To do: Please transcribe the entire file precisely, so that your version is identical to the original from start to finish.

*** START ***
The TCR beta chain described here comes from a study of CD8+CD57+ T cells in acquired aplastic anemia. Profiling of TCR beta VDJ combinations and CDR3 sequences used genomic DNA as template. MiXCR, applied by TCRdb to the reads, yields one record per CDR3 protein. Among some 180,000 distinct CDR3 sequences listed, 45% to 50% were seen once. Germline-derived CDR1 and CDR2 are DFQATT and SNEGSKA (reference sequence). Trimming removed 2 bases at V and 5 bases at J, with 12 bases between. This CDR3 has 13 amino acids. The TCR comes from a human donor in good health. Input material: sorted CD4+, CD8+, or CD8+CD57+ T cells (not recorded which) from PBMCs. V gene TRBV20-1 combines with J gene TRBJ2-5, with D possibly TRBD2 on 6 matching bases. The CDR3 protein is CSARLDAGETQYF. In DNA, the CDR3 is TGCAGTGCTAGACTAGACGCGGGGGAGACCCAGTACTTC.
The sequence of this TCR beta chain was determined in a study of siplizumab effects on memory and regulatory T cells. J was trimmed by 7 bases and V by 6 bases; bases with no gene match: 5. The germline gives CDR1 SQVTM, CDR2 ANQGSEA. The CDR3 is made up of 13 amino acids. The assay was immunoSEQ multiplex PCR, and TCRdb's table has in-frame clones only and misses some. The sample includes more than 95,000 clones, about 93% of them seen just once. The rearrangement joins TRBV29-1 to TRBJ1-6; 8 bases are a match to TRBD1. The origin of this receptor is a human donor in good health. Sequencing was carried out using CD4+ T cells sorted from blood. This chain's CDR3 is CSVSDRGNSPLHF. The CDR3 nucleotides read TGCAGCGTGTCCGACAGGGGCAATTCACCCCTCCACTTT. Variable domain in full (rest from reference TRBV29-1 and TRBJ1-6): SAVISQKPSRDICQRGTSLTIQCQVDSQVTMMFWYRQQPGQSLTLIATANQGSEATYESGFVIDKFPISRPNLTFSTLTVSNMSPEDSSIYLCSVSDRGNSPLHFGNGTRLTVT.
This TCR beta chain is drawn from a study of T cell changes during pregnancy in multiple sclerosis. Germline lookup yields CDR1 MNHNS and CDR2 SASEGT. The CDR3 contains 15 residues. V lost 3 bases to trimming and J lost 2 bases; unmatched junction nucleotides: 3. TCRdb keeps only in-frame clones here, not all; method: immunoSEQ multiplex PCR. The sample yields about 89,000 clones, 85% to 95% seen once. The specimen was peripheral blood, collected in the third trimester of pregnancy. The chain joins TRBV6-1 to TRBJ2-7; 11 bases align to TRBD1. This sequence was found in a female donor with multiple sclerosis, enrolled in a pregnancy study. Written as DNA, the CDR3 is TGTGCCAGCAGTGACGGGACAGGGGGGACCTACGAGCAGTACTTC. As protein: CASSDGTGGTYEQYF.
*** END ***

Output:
The TCR beta chain described here comes from a study of CD8+CD57+ T cells in acquired aplastic anemia. Profiling of TCR beta VDJ combinations and CDR3 sequences used genomic DNA as template. MiXCR, applied by TCRdb to the reads, yields one record per CDR3 protein. Among some 180,000 distinct CDR3 sequences listed, 45% to 50% were seen once. Germline-derived CDR1 and CDR2 are DFQATT and SNEGSKA (reference sequence). Trimming removed 2 bases at V and 5 bases at J, with 12 bases between. This CDR3 has 13 amino acids. The TCR comes from a human donor in good health. Input material: sorted CD4+, CD8+, or CD8+CD57+ T cells (not recorded which) from PBMCs. V gene TRBV20-1 combines with J gene TRBJ2-5, with D possibly TRBD2 on 6 matching bases. The CDR3 protein is CSARLDAGETQYF. In DNA, the CDR3 is TGCAGTGCTAGACTAGACGCGGGGGAGACCCAGTACTTC.
The sequence of this TCR beta chain was determined in a study of siplizumab effects on memory and regulatory T cells. J was trimmed by 7 bases and V by 6 bases; bases with no gene match: 5. The germline gives CDR1 SQVTM, CDR2 ANQGSEA. The CDR3 is made up of 13 amino acids. The assay was immunoSEQ multiplex PCR, and TCRdb's table has in-frame clones only and misses some. The sample includes more than 95,000 clones, about 93% of them seen just once. The rearrangement joins TRBV29-1 to TRBJ1-6; 8 bases are a match to TRBD1. The origin of this receptor is a human donor in good health. Sequencing was carried out using CD4+ T cells sorted from blood. This chain's CDR3 is CSVSDRGNSPLHF. The CDR3 nucleotides read TGCAGCGTGTCCGACAGGGGCAATTCACCCCTCCACTTT. Variable domain in full (rest from reference TRBV29-1 and TRBJ1-6): SAVISQKPSRDICQRGTSLTIQCQVDSQVTMMFWYRQQPGQSLTLIATANQGSEATYESGFVIDKFPISRPNLTFSTLTVSNMSPEDSSIYLCSVSDRGNSPLHFGNGTRLTVT.
This TCR beta chain is drawn from a study of T cell changes during pregnancy in multiple sclerosis. Germline lookup yields CDR1 MNHNS and CDR2 SASEGT. The CDR3 contains 15 residues. V lost 3 bases to trimming and J lost 2 bases; unmatched junction nucleotides: 3. TCRdb keeps only in-frame clones here, not all; method: immunoSEQ multiplex PCR. The sample yields about 89,000 clones, 85% to 95% seen once. The specimen was peripheral blood, collected in the third trimester of pregnancy. The chain joins TRBV6-1 to TRBJ2-7; 11 bases align to TRBD1. This sequence was found in a female donor with multiple sclerosis, enrolled in a pregnancy study. Written as DNA, the CDR3 is TGTGCCAGCAGTGACGGGACAGGGGGGACCTACGAGCAGTACTTC. As protein: CASSDGTGGTYEQYF.